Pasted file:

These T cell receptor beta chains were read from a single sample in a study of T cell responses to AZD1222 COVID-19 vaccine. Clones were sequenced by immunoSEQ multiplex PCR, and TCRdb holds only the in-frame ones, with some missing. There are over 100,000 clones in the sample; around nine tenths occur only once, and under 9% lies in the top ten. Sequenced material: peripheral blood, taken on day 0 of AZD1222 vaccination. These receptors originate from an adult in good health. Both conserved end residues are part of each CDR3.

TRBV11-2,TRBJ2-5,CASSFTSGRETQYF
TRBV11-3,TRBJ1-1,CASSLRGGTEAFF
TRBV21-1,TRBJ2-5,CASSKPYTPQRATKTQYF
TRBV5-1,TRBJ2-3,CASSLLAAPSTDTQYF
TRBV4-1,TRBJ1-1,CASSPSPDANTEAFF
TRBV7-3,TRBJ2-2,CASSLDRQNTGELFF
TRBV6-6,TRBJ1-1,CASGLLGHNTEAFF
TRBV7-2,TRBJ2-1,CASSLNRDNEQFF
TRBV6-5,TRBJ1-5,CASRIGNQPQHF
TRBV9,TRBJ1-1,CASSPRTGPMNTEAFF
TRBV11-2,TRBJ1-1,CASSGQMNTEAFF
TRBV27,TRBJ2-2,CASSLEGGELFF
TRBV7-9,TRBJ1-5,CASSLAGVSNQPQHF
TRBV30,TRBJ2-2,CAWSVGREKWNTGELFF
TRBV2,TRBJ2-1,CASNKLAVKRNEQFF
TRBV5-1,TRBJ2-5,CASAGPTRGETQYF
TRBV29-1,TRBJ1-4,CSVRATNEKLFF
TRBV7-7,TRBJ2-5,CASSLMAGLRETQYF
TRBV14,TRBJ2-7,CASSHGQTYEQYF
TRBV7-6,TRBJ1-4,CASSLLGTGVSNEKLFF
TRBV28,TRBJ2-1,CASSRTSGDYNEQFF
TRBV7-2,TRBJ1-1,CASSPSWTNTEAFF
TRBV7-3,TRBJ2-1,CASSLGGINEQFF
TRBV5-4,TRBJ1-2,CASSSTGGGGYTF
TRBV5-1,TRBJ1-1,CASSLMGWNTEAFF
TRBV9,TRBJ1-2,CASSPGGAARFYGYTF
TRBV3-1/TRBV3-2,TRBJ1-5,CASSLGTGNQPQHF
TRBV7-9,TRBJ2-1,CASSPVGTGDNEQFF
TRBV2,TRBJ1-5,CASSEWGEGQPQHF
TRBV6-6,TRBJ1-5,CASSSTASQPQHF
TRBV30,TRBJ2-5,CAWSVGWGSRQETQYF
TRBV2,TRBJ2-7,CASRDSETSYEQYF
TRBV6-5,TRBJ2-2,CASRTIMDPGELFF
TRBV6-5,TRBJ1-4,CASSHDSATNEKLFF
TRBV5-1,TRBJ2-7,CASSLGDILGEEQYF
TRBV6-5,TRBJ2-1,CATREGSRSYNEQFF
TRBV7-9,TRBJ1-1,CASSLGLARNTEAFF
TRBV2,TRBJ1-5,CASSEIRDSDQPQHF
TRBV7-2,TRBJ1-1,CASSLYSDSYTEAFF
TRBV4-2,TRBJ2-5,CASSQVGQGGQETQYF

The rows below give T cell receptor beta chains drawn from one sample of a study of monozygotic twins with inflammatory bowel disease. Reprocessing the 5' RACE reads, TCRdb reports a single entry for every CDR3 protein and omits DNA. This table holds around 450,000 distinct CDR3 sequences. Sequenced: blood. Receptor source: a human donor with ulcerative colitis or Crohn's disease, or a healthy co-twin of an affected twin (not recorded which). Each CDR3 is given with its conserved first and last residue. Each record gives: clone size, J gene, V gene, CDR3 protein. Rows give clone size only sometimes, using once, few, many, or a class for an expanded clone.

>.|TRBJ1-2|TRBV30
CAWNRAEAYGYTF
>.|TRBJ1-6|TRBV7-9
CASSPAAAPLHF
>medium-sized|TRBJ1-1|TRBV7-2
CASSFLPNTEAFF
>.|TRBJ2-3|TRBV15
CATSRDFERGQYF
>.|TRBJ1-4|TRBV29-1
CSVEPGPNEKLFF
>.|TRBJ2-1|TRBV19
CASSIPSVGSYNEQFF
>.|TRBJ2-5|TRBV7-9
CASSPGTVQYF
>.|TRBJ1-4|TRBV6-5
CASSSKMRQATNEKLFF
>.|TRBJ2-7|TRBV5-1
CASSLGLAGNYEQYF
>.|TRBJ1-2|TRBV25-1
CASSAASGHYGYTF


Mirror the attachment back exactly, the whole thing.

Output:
These T cell receptor beta chains were read from a single sample in a study of T cell responses to AZD1222 COVID-19 vaccine. Clones were sequenced by immunoSEQ multiplex PCR, and TCRdb holds only the in-frame ones, with some missing. There are over 100,000 clones in the sample; around nine tenths occur only once, and under 9% lies in the top ten. Sequenced material: peripheral blood, taken on day 0 of AZD1222 vaccination. These receptors originate from an adult in good health. Both conserved end residues are part of each CDR3.

TRBV11-2,TRBJ2-5,CASSFTSGRETQYF
TRBV11-3,TRBJ1-1,CASSLRGGTEAFF
TRBV21-1,TRBJ2-5,CASSKPYTPQRATKTQYF
TRBV5-1,TRBJ2-3,CASSLLAAPSTDTQYF
TRBV4-1,TRBJ1-1,CASSPSPDANTEAFF
TRBV7-3,TRBJ2-2,CASSLDRQNTGELFF
TRBV6-6,TRBJ1-1,CASGLLGHNTEAFF
TRBV7-2,TRBJ2-1,CASSLNRDNEQFF
TRBV6-5,TRBJ1-5,CASRIGNQPQHF
TRBV9,TRBJ1-1,CASSPRTGPMNTEAFF
TRBV11-2,TRBJ1-1,CASSGQMNTEAFF
TRBV27,TRBJ2-2,CASSLEGGELFF
TRBV7-9,TRBJ1-5,CASSLAGVSNQPQHF
TRBV30,TRBJ2-2,CAWSVGREKWNTGELFF
TRBV2,TRBJ2-1,CASNKLAVKRNEQFF
TRBV5-1,TRBJ2-5,CASAGPTRGETQYF
TRBV29-1,TRBJ1-4,CSVRATNEKLFF
TRBV7-7,TRBJ2-5,CASSLMAGLRETQYF
TRBV14,TRBJ2-7,CASSHGQTYEQYF
TRBV7-6,TRBJ1-4,CASSLLGTGVSNEKLFF
TRBV28,TRBJ2-1,CASSRTSGDYNEQFF
TRBV7-2,TRBJ1-1,CASSPSWTNTEAFF
TRBV7-3,TRBJ2-1,CASSLGGINEQFF
TRBV5-4,TRBJ1-2,CASSSTGGGGYTF
TRBV5-1,TRBJ1-1,CASSLMGWNTEAFF
TRBV9,TRBJ1-2,CASSPGGAARFYGYTF
TRBV3-1/TRBV3-2,TRBJ1-5,CASSLGTGNQPQHF
TRBV7-9,TRBJ2-1,CASSPVGTGDNEQFF
TRBV2,TRBJ1-5,CASSEWGEGQPQHF
TRBV6-6,TRBJ1-5,CASSSTASQPQHF
TRBV30,TRBJ2-5,CAWSVGWGSRQETQYF
TRBV2,TRBJ2-7,CASRDSETSYEQYF
TRBV6-5,TRBJ2-2,CASRTIMDPGELFF
TRBV6-5,TRBJ1-4,CASSHDSATNEKLFF
TRBV5-1,TRBJ2-7,CASSLGDILGEEQYF
TRBV6-5,TRBJ2-1,CATREGSRSYNEQFF
TRBV7-9,TRBJ1-1,CASSLGLARNTEAFF
TRBV2,TRBJ1-5,CASSEIRDSDQPQHF
TRBV7-2,TRBJ1-1,CASSLYSDSYTEAFF
TRBV4-2,TRBJ2-5,CASSQVGQGGQETQYF

The rows below give T cell receptor beta chains drawn from one sample of a study of monozygotic twins with inflammatory bowel disease. Reprocessing the 5' RACE reads, TCRdb reports a single entry for every CDR3 protein and omits DNA. This table holds around 450,000 distinct CDR3 sequences. Sequenced: blood. Receptor source: a human donor with ulcerative colitis or Crohn's disease, or a healthy co-twin of an affected twin (not recorded which). Each CDR3 is given with its conserved first and last residue. Each record gives: clone size, J gene, V gene, CDR3 protein. Rows give clone size only sometimes, using once, few, many, or a class for an expanded clone.

>.|TRBJ1-2|TRBV30
CAWNRAEAYGYTF
>.|TRBJ1-6|TRBV7-9
CASSPAAAPLHF
>medium-sized|TRBJ1-1|TRBV7-2
CASSFLPNTEAFF
>.|TRBJ2-3|TRBV15
CATSRDFERGQYF
>.|TRBJ1-4|TRBV29-1
CSVEPGPNEKLFF
>.|TRBJ2-1|TRBV19
CASSIPSVGSYNEQFF
>.|TRBJ2-5|TRBV7-9
CASSPGTVQYF
>.|TRBJ1-4|TRBV6-5
CASSSKMRQATNEKLFF
>.|TRBJ2-7|TRBV5-1
CASSLGLAGNYEQYF
>.|TRBJ1-2|TRBV25-1
CASSAASGHYGYTF